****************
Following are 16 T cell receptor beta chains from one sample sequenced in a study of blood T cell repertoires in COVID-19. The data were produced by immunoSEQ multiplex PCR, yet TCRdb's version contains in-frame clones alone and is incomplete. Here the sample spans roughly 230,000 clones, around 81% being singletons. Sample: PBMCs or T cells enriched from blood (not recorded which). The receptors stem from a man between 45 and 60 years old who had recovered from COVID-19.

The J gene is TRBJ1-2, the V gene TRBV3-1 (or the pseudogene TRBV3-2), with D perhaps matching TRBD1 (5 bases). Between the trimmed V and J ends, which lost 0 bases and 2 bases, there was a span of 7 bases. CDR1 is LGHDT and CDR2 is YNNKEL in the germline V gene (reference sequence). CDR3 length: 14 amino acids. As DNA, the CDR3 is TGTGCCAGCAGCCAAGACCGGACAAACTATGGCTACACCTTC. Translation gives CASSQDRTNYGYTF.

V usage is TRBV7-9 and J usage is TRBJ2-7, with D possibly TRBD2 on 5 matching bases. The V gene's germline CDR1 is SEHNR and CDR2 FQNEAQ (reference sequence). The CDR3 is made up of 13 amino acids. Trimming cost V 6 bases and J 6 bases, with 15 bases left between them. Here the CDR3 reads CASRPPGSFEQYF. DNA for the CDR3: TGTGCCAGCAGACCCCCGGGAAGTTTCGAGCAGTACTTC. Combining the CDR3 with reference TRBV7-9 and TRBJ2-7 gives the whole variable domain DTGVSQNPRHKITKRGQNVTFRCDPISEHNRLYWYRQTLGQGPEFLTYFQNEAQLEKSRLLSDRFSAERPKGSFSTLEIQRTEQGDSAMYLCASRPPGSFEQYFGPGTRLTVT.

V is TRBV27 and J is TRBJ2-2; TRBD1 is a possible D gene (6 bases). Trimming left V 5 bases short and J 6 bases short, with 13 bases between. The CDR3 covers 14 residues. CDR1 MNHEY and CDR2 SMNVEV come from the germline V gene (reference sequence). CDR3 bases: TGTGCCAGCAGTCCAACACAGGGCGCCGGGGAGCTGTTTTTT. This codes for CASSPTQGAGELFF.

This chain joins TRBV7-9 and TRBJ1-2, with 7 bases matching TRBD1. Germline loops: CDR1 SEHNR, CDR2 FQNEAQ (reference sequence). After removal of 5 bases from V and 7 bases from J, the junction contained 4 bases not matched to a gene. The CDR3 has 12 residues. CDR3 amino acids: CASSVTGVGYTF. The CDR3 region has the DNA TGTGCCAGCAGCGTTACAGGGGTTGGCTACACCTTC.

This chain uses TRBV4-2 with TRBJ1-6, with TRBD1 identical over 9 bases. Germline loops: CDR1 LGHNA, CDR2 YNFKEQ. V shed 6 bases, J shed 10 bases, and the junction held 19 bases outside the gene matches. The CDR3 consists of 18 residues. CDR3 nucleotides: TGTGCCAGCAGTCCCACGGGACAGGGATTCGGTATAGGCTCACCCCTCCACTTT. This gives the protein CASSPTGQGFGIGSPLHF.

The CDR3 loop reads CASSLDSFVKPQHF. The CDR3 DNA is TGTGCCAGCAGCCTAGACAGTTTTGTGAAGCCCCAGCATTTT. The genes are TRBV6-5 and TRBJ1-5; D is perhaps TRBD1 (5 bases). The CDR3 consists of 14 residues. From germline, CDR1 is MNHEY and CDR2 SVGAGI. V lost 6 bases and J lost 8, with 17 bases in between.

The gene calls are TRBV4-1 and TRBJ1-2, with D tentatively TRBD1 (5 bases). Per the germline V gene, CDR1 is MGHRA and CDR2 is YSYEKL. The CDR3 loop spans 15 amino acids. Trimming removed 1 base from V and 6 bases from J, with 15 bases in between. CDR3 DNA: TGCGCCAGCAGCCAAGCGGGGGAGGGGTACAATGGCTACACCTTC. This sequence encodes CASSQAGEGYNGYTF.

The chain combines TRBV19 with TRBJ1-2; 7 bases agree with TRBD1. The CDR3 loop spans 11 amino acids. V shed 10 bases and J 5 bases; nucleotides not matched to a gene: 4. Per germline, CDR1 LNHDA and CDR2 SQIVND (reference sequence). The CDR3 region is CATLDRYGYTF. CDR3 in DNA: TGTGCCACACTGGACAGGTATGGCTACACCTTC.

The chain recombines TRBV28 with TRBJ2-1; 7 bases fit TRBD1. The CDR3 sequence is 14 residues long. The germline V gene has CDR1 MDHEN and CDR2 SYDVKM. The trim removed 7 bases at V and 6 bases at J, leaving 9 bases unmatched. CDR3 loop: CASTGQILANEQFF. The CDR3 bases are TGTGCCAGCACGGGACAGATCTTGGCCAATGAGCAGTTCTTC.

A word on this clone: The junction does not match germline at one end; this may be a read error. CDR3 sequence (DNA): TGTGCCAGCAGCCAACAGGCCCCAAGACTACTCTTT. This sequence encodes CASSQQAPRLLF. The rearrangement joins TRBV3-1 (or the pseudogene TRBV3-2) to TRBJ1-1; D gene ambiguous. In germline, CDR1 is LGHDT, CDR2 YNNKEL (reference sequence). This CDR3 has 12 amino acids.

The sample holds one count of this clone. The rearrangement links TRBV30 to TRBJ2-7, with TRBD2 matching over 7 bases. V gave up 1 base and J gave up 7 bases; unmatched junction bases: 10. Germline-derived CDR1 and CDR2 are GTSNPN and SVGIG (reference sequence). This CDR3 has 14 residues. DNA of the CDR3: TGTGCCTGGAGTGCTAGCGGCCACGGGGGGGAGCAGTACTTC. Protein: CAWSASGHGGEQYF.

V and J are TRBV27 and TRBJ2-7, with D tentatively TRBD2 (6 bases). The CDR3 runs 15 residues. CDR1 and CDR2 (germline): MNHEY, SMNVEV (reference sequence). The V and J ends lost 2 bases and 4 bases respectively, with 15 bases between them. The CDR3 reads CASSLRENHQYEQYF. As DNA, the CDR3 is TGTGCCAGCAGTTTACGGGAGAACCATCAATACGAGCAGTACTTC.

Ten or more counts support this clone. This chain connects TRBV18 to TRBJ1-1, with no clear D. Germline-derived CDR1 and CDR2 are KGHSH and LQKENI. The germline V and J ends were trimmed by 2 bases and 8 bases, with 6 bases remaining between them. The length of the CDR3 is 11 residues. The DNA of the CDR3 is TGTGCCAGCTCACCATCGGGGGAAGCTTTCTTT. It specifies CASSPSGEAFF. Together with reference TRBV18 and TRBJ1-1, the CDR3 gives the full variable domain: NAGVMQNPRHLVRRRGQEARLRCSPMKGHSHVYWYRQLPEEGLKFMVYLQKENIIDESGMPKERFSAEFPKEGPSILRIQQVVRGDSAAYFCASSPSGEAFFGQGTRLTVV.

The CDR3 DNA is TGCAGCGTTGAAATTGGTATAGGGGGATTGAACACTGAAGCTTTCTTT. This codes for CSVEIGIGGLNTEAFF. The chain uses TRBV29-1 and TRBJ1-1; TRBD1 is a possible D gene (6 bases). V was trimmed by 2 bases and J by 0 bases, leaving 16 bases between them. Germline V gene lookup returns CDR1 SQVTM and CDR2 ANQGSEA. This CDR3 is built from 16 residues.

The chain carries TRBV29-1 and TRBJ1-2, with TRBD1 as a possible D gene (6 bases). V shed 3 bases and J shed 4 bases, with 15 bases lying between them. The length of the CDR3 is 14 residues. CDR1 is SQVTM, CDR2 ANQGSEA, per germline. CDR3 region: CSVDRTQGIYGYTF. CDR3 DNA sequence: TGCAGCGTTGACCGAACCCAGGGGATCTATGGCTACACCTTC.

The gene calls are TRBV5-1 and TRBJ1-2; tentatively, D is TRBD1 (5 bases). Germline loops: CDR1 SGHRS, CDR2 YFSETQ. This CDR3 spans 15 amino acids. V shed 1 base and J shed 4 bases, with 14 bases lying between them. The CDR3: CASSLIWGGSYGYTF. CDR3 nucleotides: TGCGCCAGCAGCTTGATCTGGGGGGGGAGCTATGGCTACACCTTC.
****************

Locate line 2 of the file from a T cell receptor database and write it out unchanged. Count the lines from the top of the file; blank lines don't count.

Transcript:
The J gene is TRBJ1-2, the V gene TRBV3-1 (or the pseudogene TRBV3-2), with D perhaps matching TRBD1 (5 bases). Between the trimmed V and J ends, which lost 0 bases and 2 bases, there was a span of 7 bases. CDR1 is LGHDT and CDR2 is YNNKEL in the germline V gene (reference sequence). CDR3 length: 14 amino acids. As DNA, the CDR3 is TGTGCCAGCAGCCAAGACCGGACAAACTATGGCTACACCTTC. Translation gives CASSQDRTNYGYTF.